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Spotlight on ComiXology Submit – Uncaged And Moros: A Hard Boiled Hero

By Patrick McAleer

There was an art-form that reached its zenith in the 1980's and early 90's before it's inexorable decline in the face of a drive for ever more realism and the curse of CGI. That art-form, the humble action movie, perpetually (and criminally) ignored by the 'Academy' and other pretentious award shows, is nevertheless cherished by millions and kept alive in people's hearts thanks to the images of Stallone, Schwarzenegger, Gibson, Willis and Seagal et al peering out from countless DVD collections the world over. Which is why Uncaged is manna from heaven for action movie aficionados. Hard-boiled anti-hero cop who does things his own way? Check. Criminal mastermind with a devious plan to imperil innocent civilians whilst enriching himself? Check. Love interest who can hold her own in a gun-fight? Check.

uncagedWritten by Ben Bailey and art by Taylor Stauft after a suscessful Kickstarter camapign, all the essential elements of the action genre are here as this first issue takes place within the confines of a zoo and believe me when I say, Bailey and Stauft make full use of the possibilities that location throws up. With a superbly villainous character who reminds me of Tommy Lee Jones' William Strannix from Under Siege, this title hits all the right notes. (INSERT PANEL HERE)

Stauft's art is excellent, particularly during the more kinetic scenes. You name it, fist-fight, gun-fight, knife-fight, this guy can nail them all. It's not often you're going to get a giraffe and a rhinoceros as pivotal figures in a gun-fight (no the animals don't fire guns themselves) which is why Uncaged is so damn fun. Stauft has crafted some truly beautiful and indeed graphic depictions of violence and Bailey's writing is pitch-perfect, with plenty of easter eggs for fans of the genre peppering this first issue. In John Dakota they have a leading man as quick with his fists as he is with his wisecracks, who can stand alongside the likes of Martin Riggs and John McClane. As a love letter to the era when mirrored sunglasses and toothpicks in your mouth was cool (still are in my book…hiya Cobra) Uncaged is a joy to read, so do yourself a favour and download this first issue.

Next up is Moros: A Hard Boiled Hero, written by J.A Lucas with art by Tamal Saha. This seems like a really intriguing concoction of detective noir crossed with a bit of 'superheroics'. Set in the fictional Bay city, which finds itself in thrall to mobsters who have the establishment in their back pocket, with a new drug sweeping the streets, causing mayhem as it's users become both fearless and feel no pain.

MorosCharting the exploits of Detective Ed Knight, a man jaded by the futile struggle for justice against those who can just buy their way out of it. The art from Saha is superb, his thin line-work is sublime with brialliantly rendered characters set admidst often incredibly detailed backgrounds. Delivered in a black and white format which exudes the nourish tone of the book. (INSERT PANEL HERE)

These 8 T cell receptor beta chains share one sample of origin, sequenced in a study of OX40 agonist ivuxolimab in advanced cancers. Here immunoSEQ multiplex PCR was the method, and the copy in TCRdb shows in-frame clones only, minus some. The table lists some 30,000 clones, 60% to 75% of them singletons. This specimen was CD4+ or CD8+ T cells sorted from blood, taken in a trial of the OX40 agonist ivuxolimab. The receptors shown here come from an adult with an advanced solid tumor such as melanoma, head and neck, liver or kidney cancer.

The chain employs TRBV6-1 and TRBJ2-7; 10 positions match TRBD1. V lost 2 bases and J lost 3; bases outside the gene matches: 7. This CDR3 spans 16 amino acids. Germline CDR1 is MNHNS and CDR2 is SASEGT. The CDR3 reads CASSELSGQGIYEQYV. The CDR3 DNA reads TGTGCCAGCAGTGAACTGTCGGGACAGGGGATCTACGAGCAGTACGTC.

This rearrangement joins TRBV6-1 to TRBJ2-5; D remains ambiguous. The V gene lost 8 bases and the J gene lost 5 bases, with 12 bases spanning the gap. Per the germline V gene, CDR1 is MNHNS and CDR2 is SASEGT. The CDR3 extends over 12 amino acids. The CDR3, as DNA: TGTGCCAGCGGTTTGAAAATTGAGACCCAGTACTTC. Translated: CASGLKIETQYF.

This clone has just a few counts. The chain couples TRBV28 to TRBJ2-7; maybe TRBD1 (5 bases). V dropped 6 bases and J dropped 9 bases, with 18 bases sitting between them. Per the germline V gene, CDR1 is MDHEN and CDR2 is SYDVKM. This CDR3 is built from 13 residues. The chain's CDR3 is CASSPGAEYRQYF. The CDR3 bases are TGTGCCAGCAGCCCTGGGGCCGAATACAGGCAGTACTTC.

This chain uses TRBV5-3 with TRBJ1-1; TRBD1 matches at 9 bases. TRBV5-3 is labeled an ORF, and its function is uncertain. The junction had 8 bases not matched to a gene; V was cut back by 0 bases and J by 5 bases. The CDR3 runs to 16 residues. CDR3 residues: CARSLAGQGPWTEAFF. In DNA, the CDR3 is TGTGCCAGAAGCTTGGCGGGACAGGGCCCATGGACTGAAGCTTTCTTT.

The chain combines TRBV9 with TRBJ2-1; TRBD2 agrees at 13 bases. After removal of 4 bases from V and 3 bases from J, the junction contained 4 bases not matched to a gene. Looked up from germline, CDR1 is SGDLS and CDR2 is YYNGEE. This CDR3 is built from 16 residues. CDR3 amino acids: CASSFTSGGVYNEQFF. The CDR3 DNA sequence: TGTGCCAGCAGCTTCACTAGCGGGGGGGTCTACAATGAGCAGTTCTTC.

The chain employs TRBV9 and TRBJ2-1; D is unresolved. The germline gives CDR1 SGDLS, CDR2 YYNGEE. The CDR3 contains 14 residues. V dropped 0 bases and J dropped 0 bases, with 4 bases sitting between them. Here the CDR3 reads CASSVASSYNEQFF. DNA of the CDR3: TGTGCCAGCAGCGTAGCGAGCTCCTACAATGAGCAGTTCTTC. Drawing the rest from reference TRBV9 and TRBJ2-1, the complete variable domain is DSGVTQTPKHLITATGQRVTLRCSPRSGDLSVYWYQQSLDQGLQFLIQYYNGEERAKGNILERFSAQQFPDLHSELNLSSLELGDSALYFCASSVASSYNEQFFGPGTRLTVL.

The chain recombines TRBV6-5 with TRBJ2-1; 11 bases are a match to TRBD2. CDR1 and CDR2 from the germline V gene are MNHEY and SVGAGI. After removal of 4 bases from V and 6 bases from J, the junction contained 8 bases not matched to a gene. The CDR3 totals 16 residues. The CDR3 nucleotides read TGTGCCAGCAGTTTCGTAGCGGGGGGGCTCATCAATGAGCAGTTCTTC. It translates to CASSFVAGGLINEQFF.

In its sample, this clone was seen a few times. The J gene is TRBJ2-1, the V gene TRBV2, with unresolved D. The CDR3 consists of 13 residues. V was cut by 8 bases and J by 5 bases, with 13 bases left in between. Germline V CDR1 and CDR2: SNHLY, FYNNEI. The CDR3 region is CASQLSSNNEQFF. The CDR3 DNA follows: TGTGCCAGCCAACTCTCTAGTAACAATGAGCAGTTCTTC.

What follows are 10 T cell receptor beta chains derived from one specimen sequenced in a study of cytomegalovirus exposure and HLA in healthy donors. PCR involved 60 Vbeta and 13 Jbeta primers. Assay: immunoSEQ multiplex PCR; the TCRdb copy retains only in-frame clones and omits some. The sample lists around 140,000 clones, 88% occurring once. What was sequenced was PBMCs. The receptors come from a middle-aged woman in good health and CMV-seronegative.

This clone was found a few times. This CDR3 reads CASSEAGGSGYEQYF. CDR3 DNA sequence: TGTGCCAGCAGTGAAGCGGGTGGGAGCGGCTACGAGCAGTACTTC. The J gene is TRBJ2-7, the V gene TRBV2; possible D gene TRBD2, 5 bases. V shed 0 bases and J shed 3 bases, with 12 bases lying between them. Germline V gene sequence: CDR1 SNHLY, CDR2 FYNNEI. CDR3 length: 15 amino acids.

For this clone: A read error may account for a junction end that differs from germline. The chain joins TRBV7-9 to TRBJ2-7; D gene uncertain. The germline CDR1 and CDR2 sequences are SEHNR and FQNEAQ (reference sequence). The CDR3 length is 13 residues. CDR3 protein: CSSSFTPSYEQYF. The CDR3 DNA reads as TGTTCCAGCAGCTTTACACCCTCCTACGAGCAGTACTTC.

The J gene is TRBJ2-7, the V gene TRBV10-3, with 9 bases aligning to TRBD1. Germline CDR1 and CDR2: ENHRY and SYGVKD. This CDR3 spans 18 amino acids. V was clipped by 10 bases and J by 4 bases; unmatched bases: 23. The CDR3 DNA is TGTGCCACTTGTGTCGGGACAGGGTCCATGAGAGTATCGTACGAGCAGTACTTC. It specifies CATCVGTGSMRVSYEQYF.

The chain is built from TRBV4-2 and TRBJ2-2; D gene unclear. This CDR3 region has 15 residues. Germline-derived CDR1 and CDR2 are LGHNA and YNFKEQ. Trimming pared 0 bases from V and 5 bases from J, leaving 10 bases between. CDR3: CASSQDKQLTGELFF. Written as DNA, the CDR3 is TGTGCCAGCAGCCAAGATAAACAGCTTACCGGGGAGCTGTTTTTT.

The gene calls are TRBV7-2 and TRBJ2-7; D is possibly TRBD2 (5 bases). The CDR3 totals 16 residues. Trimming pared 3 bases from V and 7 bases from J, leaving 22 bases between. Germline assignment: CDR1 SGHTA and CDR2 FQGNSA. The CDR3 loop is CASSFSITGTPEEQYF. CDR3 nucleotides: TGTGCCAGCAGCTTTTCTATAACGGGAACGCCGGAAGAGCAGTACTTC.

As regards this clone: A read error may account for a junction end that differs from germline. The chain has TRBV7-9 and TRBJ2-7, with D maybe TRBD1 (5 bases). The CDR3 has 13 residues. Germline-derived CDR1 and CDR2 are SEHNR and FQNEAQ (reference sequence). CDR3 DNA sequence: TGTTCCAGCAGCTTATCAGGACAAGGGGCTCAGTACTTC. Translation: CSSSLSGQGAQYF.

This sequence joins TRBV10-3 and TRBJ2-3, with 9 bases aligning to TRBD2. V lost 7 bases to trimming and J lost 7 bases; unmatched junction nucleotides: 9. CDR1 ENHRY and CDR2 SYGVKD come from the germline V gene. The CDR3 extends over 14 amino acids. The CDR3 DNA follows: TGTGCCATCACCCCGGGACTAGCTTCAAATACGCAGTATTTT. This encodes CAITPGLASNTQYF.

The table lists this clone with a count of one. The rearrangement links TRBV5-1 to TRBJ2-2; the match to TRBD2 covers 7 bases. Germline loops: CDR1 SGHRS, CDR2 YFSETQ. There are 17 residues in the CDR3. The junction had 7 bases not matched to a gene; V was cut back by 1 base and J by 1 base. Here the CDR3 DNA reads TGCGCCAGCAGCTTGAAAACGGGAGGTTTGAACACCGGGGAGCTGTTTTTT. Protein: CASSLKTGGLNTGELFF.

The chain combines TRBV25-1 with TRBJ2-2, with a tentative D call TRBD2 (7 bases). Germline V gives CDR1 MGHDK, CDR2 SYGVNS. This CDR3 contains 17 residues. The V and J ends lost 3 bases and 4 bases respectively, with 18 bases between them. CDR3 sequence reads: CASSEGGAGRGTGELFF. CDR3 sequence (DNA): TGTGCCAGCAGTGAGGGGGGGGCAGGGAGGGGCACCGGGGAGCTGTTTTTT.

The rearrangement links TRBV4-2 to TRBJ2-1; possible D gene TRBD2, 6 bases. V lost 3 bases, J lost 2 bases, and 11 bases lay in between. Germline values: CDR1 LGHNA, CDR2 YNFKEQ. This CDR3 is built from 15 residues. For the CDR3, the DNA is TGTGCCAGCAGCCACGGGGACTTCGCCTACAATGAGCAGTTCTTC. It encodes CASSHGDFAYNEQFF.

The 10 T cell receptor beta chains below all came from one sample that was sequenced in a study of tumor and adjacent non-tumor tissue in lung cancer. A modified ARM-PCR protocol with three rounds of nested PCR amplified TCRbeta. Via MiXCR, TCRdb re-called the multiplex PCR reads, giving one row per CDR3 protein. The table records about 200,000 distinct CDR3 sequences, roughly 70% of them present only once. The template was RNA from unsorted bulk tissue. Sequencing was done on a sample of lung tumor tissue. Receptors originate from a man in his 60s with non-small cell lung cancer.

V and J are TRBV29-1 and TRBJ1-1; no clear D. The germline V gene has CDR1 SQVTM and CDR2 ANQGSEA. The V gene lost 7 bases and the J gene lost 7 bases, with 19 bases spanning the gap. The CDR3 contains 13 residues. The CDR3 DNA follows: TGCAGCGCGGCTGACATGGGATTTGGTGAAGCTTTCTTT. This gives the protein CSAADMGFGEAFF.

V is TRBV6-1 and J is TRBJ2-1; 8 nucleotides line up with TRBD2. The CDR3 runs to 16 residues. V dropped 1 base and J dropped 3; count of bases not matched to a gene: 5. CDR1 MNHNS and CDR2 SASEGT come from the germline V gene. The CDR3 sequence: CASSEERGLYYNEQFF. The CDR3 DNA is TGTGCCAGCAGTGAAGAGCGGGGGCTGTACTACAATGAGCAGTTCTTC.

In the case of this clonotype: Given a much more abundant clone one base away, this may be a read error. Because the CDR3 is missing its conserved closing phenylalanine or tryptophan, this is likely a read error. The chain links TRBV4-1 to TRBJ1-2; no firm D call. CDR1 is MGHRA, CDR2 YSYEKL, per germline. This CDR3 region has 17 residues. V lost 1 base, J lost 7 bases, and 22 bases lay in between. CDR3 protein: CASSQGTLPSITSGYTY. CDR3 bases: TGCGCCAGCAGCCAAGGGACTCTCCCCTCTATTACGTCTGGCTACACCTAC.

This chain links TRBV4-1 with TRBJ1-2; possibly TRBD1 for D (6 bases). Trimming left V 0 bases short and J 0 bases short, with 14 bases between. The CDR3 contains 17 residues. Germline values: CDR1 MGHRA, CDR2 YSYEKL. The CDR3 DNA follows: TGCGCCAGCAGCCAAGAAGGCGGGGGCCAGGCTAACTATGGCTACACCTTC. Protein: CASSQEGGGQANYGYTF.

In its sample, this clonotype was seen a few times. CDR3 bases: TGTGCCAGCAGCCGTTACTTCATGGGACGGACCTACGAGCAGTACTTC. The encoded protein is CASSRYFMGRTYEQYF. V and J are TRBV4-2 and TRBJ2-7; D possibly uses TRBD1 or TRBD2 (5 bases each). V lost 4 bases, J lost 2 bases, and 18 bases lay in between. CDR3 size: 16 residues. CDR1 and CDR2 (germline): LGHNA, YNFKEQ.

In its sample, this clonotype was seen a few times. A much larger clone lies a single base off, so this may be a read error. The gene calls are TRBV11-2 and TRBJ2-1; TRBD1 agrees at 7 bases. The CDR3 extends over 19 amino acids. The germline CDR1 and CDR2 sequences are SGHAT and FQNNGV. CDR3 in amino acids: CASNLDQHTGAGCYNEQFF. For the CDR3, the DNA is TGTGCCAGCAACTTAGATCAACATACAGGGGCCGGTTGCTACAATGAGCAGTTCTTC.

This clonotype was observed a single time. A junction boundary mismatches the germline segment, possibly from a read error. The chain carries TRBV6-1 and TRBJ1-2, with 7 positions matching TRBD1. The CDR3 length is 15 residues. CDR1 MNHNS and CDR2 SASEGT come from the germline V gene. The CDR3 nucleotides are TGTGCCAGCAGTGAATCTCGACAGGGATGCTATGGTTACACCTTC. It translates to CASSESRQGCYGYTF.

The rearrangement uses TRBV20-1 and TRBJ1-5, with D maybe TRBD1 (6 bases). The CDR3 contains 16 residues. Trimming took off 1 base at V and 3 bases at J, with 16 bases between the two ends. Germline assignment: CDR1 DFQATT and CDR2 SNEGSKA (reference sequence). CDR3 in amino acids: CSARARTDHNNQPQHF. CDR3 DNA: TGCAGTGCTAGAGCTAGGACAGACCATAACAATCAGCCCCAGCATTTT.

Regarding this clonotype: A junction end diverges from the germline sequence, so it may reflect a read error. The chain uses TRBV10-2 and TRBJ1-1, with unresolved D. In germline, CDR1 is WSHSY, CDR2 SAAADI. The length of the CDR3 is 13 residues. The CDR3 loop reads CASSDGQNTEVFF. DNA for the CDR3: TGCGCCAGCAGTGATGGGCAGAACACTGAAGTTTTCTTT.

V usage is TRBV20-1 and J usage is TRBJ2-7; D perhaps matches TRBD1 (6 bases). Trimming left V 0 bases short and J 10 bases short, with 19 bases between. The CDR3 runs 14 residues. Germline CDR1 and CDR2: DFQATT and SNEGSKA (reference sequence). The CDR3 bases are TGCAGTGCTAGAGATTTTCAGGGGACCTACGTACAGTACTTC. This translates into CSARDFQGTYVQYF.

Gritty and grimey back streets and alleys, the bottle strewn, dilapidated apartment of our central protagonist reflecting his tortured and cluttered mind in this city at war with itself. The scripting from Lucas is tight and top-notch, as he delivers plenty of exposition in Detective Knight's inner monologue even as he's in the midst of an argument with his boss.

When the action scenes come, they come with a vengeance as Saha's diagonal panelling makes one violent page in particular, instantly memorable. The dark, melancholic tone of the book rams home it's nourish roots and as this first issue ends, the conflict we witness Detective knight going through in his mind as he attempts to hold his crumbling world together, definitely hooks us in as readers. An altogether wonderful piece of storytelling, again demonstrating the talent that Comixology's Submit platform can give voice to.

Honourable mentions go to Last Confession #1 written by D.C Walker with art by Max Dubar – a gritty tale centred around a priest with a past as he and his fellow priests try to carry on the Lord's work in a poor parish in north Philadelphia. With tight art and themes such as forgiveness and redemption and doing the wrong thing for the right reasons, this is well worth a look. And lastly Big Zeke, a collection of short stories by various creators in the Blaxploitation vein about the eponymous Zeke. Think of him as Luke Cage's cousin from Detroit and you'll get the picture. Great fun.

Another strong week for Comixology's Submit platform and demonstrates the wealth of talent that deserves your attention just as much as those working for the big publishers.

Patrick McAleer lives in Belfast, Northern Ireland with his John Carpenter DVD collection and his long boxes of silver age Marvel and noir comics. He loves Gambit and thinks you should too. Catch him on Twitter @RepStones

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Hannah Means ShannonAbout Hannah Means Shannon

Editor-in-Chief at Bleeding Cool. Independent comics scholar and former English Professor. Writing books on magic in the works of Alan Moore and the early works of Neil Gaiman.
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